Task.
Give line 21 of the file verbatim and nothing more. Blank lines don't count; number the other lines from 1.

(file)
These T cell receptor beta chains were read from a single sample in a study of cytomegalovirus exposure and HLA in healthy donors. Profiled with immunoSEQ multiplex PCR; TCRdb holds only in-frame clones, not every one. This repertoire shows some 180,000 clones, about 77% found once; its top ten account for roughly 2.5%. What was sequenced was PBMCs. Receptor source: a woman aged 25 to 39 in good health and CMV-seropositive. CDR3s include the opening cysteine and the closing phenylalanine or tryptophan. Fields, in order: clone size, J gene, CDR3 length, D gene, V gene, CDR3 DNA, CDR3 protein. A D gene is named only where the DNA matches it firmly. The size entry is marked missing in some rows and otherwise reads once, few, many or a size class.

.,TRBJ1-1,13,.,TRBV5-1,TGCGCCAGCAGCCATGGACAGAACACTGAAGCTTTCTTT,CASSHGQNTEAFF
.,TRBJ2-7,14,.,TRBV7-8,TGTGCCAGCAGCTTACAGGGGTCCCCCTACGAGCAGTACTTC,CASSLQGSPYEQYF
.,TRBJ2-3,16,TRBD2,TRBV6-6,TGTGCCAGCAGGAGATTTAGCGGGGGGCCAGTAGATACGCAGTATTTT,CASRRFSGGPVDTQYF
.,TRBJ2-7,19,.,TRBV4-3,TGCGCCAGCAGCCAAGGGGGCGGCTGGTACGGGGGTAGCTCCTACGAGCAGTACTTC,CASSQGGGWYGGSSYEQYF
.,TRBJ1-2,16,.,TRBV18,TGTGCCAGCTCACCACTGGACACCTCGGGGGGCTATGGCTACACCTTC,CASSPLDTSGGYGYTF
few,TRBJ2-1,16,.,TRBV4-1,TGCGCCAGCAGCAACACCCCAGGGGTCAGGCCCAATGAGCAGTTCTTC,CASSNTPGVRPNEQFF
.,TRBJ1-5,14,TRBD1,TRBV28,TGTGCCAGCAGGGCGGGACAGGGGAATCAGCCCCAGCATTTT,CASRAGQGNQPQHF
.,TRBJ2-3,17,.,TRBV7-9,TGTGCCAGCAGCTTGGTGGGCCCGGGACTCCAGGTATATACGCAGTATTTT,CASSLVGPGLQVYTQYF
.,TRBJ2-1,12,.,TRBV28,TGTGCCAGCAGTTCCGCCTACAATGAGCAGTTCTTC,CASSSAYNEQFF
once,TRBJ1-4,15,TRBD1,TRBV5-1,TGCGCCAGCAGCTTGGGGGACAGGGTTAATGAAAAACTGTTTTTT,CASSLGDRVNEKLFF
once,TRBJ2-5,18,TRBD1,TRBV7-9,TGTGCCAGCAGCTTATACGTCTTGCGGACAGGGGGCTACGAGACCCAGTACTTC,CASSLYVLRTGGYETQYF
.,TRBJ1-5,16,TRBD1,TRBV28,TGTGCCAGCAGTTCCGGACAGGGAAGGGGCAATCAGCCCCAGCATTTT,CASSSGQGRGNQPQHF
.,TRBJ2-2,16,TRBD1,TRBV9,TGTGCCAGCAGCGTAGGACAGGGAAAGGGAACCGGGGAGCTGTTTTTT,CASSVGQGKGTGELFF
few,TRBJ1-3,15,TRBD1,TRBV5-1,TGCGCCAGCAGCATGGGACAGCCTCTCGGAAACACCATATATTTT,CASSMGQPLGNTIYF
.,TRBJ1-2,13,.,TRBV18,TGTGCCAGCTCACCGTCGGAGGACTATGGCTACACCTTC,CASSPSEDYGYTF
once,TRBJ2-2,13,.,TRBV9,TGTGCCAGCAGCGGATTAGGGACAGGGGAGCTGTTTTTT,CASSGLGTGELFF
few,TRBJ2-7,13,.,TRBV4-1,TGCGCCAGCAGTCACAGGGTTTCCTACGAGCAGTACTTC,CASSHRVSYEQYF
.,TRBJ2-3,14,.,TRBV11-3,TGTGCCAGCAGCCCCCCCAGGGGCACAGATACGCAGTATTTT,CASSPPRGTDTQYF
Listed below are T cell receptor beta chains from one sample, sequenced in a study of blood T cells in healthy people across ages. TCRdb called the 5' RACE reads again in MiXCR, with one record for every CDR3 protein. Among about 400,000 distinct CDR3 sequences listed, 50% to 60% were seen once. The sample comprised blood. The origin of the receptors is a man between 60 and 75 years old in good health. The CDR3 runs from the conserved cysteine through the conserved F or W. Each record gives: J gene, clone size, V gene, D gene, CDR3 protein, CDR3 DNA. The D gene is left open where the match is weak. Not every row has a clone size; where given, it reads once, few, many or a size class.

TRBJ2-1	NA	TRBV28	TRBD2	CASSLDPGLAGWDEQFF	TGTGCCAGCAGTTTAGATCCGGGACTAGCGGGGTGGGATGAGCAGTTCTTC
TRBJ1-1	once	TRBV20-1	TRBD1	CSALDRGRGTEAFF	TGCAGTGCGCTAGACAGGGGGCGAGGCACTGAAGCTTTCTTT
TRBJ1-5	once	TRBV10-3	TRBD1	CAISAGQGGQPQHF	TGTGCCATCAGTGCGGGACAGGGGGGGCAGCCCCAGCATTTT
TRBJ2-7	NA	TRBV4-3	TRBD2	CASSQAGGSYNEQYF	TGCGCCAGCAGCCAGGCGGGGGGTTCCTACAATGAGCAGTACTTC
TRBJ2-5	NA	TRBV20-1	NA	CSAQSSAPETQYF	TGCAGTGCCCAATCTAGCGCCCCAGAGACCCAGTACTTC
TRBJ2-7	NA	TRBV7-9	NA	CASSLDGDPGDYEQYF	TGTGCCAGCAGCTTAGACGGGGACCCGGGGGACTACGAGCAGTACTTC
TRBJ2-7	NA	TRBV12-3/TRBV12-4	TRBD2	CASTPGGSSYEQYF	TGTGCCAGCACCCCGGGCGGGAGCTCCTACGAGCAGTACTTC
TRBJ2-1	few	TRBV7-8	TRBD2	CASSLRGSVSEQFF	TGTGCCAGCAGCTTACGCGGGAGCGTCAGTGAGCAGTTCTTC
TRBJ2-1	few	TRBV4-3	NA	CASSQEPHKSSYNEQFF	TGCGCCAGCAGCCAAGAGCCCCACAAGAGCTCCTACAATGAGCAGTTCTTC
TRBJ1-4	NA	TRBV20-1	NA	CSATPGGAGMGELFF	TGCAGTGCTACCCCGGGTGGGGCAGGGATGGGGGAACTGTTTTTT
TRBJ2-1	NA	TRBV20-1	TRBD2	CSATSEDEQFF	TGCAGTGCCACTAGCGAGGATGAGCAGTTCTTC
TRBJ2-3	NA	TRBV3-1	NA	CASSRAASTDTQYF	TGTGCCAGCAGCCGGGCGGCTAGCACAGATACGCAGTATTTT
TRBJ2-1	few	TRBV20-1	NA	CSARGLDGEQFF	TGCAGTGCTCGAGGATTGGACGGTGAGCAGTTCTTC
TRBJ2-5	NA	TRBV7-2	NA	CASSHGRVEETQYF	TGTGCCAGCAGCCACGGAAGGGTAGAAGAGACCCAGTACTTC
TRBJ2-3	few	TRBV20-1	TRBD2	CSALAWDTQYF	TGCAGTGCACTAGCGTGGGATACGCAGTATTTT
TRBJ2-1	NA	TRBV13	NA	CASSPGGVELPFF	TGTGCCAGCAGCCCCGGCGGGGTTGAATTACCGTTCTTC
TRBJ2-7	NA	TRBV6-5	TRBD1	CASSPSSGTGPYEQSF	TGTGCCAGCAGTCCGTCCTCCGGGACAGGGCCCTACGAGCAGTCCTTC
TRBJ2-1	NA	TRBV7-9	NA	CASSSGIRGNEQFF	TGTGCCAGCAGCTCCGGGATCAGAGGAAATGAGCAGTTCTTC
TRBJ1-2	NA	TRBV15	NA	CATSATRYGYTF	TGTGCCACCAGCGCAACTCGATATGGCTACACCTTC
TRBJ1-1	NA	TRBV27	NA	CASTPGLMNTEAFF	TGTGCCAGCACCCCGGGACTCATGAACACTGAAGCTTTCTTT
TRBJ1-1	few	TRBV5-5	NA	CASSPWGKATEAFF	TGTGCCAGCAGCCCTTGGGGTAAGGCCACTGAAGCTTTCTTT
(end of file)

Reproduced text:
TRBJ2-1	NA	TRBV28	TRBD2	CASSLDPGLAGWDEQFF	TGTGCCAGCAGTTTAGATCCGGGACTAGCGGGGTGGGATGAGCAGTTCTTC